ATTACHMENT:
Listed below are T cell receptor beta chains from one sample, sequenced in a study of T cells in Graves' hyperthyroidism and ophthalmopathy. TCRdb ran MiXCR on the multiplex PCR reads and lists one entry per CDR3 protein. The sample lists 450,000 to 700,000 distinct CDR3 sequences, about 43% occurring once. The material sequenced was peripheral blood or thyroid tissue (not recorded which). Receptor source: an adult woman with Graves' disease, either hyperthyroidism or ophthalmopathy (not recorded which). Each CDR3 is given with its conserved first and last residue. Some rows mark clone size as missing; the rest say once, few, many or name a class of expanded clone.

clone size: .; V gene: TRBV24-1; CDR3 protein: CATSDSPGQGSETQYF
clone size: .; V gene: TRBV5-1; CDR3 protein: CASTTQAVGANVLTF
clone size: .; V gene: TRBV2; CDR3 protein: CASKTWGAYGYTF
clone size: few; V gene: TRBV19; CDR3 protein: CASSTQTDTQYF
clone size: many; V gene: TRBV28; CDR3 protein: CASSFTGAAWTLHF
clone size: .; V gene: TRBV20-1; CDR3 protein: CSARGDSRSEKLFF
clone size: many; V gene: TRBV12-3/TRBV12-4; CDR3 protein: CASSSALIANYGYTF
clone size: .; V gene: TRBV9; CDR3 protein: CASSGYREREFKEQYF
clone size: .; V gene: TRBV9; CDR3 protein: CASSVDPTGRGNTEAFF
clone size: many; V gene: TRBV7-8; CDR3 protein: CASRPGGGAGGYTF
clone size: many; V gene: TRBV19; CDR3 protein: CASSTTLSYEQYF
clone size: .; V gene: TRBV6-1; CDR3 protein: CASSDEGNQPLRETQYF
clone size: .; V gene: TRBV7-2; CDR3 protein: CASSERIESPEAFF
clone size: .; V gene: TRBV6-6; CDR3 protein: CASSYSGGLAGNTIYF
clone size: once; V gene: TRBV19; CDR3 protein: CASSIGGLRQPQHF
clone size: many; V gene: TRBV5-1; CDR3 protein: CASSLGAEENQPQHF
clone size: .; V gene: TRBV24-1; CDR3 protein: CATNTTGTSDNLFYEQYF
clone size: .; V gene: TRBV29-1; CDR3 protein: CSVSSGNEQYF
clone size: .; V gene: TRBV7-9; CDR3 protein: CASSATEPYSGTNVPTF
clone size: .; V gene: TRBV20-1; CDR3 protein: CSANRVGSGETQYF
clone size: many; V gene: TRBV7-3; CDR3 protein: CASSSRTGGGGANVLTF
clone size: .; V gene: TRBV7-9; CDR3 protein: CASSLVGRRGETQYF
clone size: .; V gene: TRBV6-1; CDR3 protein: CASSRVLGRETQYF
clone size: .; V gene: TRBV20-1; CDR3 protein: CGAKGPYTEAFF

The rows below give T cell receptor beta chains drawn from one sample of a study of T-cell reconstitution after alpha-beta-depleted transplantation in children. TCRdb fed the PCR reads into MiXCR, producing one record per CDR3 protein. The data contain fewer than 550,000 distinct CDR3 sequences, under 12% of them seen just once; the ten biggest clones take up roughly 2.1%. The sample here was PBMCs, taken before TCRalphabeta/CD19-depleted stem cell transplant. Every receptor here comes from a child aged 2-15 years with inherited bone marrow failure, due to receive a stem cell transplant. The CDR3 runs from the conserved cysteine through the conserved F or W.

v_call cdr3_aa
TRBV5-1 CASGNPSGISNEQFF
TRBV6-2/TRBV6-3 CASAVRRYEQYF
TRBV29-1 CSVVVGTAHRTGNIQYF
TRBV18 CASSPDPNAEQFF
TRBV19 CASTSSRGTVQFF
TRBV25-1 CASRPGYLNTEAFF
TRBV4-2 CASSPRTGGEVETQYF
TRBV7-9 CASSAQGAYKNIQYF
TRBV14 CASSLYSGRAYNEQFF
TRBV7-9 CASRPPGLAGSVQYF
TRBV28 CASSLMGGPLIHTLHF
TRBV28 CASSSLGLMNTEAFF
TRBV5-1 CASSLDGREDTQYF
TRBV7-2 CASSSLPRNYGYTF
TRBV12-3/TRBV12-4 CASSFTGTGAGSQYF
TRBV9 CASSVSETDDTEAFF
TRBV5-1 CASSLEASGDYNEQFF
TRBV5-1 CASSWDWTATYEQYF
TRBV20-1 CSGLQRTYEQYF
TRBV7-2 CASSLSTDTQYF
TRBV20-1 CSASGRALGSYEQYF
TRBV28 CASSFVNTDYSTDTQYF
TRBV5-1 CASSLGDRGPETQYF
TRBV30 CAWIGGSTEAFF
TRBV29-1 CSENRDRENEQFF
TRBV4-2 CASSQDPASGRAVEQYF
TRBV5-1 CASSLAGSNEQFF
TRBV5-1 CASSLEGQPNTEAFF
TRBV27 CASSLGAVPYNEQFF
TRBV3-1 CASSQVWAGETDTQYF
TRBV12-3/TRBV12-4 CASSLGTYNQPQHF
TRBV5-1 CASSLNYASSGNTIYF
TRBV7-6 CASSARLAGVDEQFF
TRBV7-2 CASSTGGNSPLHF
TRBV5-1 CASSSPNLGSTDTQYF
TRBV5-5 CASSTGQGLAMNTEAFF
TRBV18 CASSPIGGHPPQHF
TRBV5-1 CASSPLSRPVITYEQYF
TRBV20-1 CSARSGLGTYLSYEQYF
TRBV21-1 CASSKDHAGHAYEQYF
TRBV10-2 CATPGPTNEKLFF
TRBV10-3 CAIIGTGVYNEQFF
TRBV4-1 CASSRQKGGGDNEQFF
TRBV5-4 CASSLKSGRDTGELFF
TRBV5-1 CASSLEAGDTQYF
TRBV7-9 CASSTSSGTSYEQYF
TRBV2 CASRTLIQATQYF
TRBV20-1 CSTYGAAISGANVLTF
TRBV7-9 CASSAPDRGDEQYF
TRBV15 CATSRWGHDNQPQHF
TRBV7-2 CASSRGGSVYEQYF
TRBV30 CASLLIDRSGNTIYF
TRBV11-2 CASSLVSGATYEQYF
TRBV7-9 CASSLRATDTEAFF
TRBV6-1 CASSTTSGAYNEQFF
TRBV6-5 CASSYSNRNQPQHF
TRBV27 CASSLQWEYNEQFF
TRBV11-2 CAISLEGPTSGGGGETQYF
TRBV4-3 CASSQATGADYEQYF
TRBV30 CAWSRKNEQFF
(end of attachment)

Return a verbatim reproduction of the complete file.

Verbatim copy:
Listed below are T cell receptor beta chains from one sample, sequenced in a study of T cells in Graves' hyperthyroidism and ophthalmopathy. TCRdb ran MiXCR on the multiplex PCR reads and lists one entry per CDR3 protein. The sample lists 450,000 to 700,000 distinct CDR3 sequences, about 43% occurring once. The material sequenced was peripheral blood or thyroid tissue (not recorded which). Receptor source: an adult woman with Graves' disease, either hyperthyroidism or ophthalmopathy (not recorded which). Each CDR3 is given with its conserved first and last residue. Some rows mark clone size as missing; the rest say once, few, many or name a class of expanded clone.

clone size: .; V gene: TRBV24-1; CDR3 protein: CATSDSPGQGSETQYF
clone size: .; V gene: TRBV5-1; CDR3 protein: CASTTQAVGANVLTF
clone size: .; V gene: TRBV2; CDR3 protein: CASKTWGAYGYTF
clone size: few; V gene: TRBV19; CDR3 protein: CASSTQTDTQYF
clone size: many; V gene: TRBV28; CDR3 protein: CASSFTGAAWTLHF
clone size: .; V gene: TRBV20-1; CDR3 protein: CSARGDSRSEKLFF
clone size: many; V gene: TRBV12-3/TRBV12-4; CDR3 protein: CASSSALIANYGYTF
clone size: .; V gene: TRBV9; CDR3 protein: CASSGYREREFKEQYF
clone size: .; V gene: TRBV9; CDR3 protein: CASSVDPTGRGNTEAFF
clone size: many; V gene: TRBV7-8; CDR3 protein: CASRPGGGAGGYTF
clone size: many; V gene: TRBV19; CDR3 protein: CASSTTLSYEQYF
clone size: .; V gene: TRBV6-1; CDR3 protein: CASSDEGNQPLRETQYF
clone size: .; V gene: TRBV7-2; CDR3 protein: CASSERIESPEAFF
clone size: .; V gene: TRBV6-6; CDR3 protein: CASSYSGGLAGNTIYF
clone size: once; V gene: TRBV19; CDR3 protein: CASSIGGLRQPQHF
clone size: many; V gene: TRBV5-1; CDR3 protein: CASSLGAEENQPQHF
clone size: .; V gene: TRBV24-1; CDR3 protein: CATNTTGTSDNLFYEQYF
clone size: .; V gene: TRBV29-1; CDR3 protein: CSVSSGNEQYF
clone size: .; V gene: TRBV7-9; CDR3 protein: CASSATEPYSGTNVPTF
clone size: .; V gene: TRBV20-1; CDR3 protein: CSANRVGSGETQYF
clone size: many; V gene: TRBV7-3; CDR3 protein: CASSSRTGGGGANVLTF
clone size: .; V gene: TRBV7-9; CDR3 protein: CASSLVGRRGETQYF
clone size: .; V gene: TRBV6-1; CDR3 protein: CASSRVLGRETQYF
clone size: .; V gene: TRBV20-1; CDR3 protein: CGAKGPYTEAFF

The rows below give T cell receptor beta chains drawn from one sample of a study of T-cell reconstitution after alpha-beta-depleted transplantation in children. TCRdb fed the PCR reads into MiXCR, producing one record per CDR3 protein. The data contain fewer than 550,000 distinct CDR3 sequences, under 12% of them seen just once; the ten biggest clones take up roughly 2.1%. The sample here was PBMCs, taken before TCRalphabeta/CD19-depleted stem cell transplant. Every receptor here comes from a child aged 2-15 years with inherited bone marrow failure, due to receive a stem cell transplant. The CDR3 runs from the conserved cysteine through the conserved F or W.

v_call cdr3_aa
TRBV5-1 CASGNPSGISNEQFF
TRBV6-2/TRBV6-3 CASAVRRYEQYF
TRBV29-1 CSVVVGTAHRTGNIQYF
TRBV18 CASSPDPNAEQFF
TRBV19 CASTSSRGTVQFF
TRBV25-1 CASRPGYLNTEAFF
TRBV4-2 CASSPRTGGEVETQYF
TRBV7-9 CASSAQGAYKNIQYF
TRBV14 CASSLYSGRAYNEQFF
TRBV7-9 CASRPPGLAGSVQYF
TRBV28 CASSLMGGPLIHTLHF
TRBV28 CASSSLGLMNTEAFF
TRBV5-1 CASSLDGREDTQYF
TRBV7-2 CASSSLPRNYGYTF
TRBV12-3/TRBV12-4 CASSFTGTGAGSQYF
TRBV9 CASSVSETDDTEAFF
TRBV5-1 CASSLEASGDYNEQFF
TRBV5-1 CASSWDWTATYEQYF
TRBV20-1 CSGLQRTYEQYF
TRBV7-2 CASSLSTDTQYF
TRBV20-1 CSASGRALGSYEQYF
TRBV28 CASSFVNTDYSTDTQYF
TRBV5-1 CASSLGDRGPETQYF
TRBV30 CAWIGGSTEAFF
TRBV29-1 CSENRDRENEQFF
TRBV4-2 CASSQDPASGRAVEQYF
TRBV5-1 CASSLAGSNEQFF
TRBV5-1 CASSLEGQPNTEAFF
TRBV27 CASSLGAVPYNEQFF
TRBV3-1 CASSQVWAGETDTQYF
TRBV12-3/TRBV12-4 CASSLGTYNQPQHF
TRBV5-1 CASSLNYASSGNTIYF
TRBV7-6 CASSARLAGVDEQFF
TRBV7-2 CASSTGGNSPLHF
TRBV5-1 CASSSPNLGSTDTQYF
TRBV5-5 CASSTGQGLAMNTEAFF
TRBV18 CASSPIGGHPPQHF
TRBV5-1 CASSPLSRPVITYEQYF
TRBV20-1 CSARSGLGTYLSYEQYF
TRBV21-1 CASSKDHAGHAYEQYF
TRBV10-2 CATPGPTNEKLFF
TRBV10-3 CAIIGTGVYNEQFF
TRBV4-1 CASSRQKGGGDNEQFF
TRBV5-4 CASSLKSGRDTGELFF
TRBV5-1 CASSLEAGDTQYF
TRBV7-9 CASSTSSGTSYEQYF
TRBV2 CASRTLIQATQYF
TRBV20-1 CSTYGAAISGANVLTF
TRBV7-9 CASSAPDRGDEQYF
TRBV15 CATSRWGHDNQPQHF
TRBV7-2 CASSRGGSVYEQYF
TRBV30 CASLLIDRSGNTIYF
TRBV11-2 CASSLVSGATYEQYF
TRBV7-9 CASSLRATDTEAFF
TRBV6-1 CASSTTSGAYNEQFF
TRBV6-5 CASSYSNRNQPQHF
TRBV27 CASSLQWEYNEQFF
TRBV11-2 CAISLEGPTSGGGGETQYF
TRBV4-3 CASSQATGADYEQYF
TRBV30 CAWSRKNEQFF